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PostPosted: Sat Oct 23, 2010 4:15 pm 
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I think I read somewhere that it's forbidden to become a monk or a nun when one is in debt. Is this correct?

If so, this would force young westerners who are not from rich families and who want to ordain to either skip college entirely or to wait for a very long time before they ordain because of the high cost of college loans.

I won't want to become a monk for a while still, but that's okay because it will take me a while to pay off my loans. I need to pay off my loan before I could even do a three-year retreat. Eh, I need to get more clever with my finances and cut my spending to the barest subsistence levels.


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PostPosted: Sat Oct 23, 2010 10:58 pm 
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Luke wrote:
I think I read somewhere that it's forbidden to become a monk or a nun when one is in debt. Is this correct?

If so, this would force young westerners who are not from rich families and who want to ordain to either skip college entirely or to wait for a very long time before they ordain because of the high cost of college loans.

I won't want to become a monk for a while still, but that's okay because it will take me a while to pay off my loans. I need to pay off my loan before I could even do a three-year retreat. Eh, I need to get more clever with my finances and cut my spending to the barest subsistence levels.


Debt is a new form of enslavement.

A certain segment of the population in order to maintain a certain standard of living will inevitably have to go into debt and thus become servants of the system. If they don't work, the bills and mortgage don't get paid and they are punished severely for it.

Unfortunately just getting an education is often a debt sentence. I know this for myself all too well. If you don't have an education you can expect limited work opportunities and travel is also restricted (try getting a work visa in a foreign country without having some kind of educational credentials).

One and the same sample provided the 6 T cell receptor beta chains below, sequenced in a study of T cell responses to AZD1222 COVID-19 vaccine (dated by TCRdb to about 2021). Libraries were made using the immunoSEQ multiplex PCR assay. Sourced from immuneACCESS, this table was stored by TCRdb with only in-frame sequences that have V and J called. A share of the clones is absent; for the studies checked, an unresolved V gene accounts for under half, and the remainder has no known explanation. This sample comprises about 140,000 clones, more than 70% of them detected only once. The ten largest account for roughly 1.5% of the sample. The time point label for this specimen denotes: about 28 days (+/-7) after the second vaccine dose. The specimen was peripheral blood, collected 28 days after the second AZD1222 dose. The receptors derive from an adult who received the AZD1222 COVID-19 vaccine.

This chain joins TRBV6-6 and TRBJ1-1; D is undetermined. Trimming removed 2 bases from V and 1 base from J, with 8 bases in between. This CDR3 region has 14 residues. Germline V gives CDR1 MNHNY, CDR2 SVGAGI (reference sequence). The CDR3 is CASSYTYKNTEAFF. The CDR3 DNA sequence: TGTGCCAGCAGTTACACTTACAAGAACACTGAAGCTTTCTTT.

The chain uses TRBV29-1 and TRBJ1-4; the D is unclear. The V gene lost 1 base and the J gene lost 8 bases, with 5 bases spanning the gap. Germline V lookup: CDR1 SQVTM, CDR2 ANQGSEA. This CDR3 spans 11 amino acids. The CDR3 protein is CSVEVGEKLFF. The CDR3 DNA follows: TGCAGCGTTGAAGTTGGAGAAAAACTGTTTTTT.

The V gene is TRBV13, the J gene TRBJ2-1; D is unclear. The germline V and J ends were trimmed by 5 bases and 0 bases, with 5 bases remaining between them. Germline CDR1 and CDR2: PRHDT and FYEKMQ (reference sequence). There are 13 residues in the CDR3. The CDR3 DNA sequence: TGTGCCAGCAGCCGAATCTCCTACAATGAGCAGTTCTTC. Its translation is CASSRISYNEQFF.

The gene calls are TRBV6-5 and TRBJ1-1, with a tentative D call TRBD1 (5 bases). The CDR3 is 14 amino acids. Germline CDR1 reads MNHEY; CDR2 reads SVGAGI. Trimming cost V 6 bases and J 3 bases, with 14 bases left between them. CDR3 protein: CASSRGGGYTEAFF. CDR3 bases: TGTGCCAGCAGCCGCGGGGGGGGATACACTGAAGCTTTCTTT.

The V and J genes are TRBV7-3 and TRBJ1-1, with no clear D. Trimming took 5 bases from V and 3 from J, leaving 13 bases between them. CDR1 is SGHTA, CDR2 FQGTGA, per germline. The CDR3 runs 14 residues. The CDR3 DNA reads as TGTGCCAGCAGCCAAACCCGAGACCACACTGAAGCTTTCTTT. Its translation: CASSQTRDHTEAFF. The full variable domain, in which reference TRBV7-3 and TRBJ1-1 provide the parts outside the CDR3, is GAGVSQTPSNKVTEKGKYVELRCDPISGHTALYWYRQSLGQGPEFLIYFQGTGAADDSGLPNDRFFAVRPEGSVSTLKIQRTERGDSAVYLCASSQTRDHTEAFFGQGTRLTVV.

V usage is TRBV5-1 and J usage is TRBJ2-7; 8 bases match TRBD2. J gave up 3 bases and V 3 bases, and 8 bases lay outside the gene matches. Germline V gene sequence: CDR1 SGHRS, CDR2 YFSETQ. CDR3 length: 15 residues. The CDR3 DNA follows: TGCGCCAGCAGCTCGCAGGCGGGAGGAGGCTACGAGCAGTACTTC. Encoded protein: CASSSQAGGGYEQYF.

According to the Vinaya, you are not supposed to ordain if you have debt.

That being said, so many rules of the Vinaya are openly ignored and/or circumvented. Even simple things like eating in the evening which is actually inappropriate. You just call it medicine meal and, er, it is medicine and not really a meal.

In any case it is prescriptive and not descriptive.

In my case in Canada by federal law you can't declare bankruptcy on your student loans until you're out of school for eight years. So even if you want to ordain and are willing to write off your debts forever by declaring bankruptcy, it isn't by the law possible.

I suppose one could exercise skilful means and just "abandon" their loans. The principle behind the action is the same AND actually recognized by the lender, though the formal paperwork will be delayed a couple years. :smile:

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PostPosted: Sun Oct 24, 2010 1:09 am 
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No, I don't think I'd declare bankruptcy or just stop paying. I wouldn't want the bank to harrass my family members.

In some ways, I think about paying off my loans as a kind of "financial Ngondro." Milarepa had to build stone towers, and I have to earn piles of money and then wire them to my lender.


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PostPosted: Sun Oct 24, 2010 1:31 am 
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Luke wrote:
No, I don't think I'd declare bankruptcy or just stop paying. I wouldn't want the bank to harrass my family members.

In some ways, I think about paying off my loans as a kind of "financial Ngondro." Milarepa had to build stone towers, and I have to earn piles of money and then wire them to my lender.


That's one way of looking at it.

I think provided you live a humble life it isn't that hard. I've managed to pay back some of debt even as a graduate student because I live so simple. No girlfriend, no pets, no car, no fancy clothes... I eat for cheap, take the bus and don't spend anything on alcohol (I don't drink in any case). I save a lot of money as a result (I can travel too while being able to pay down my debt).

Debt is just awful. It is so sad though that so many young people have to start their adult life with a huge amount of debt on their shoulders. It makes the government and/or the financiers happy I imagine (they get interest paid to them for years and years).

Actually here in Japan student loans, while they technically exist, are not commonly used. The common expectation is that your family will cover your tuition. This is generally the case too. It isn't like back home where the lot of parents are like, "You're on your own, kid!"

I think in Asia filial piety is still a two way track. Your family takes very good care of you and when they're old you make sure they're well taken care of.

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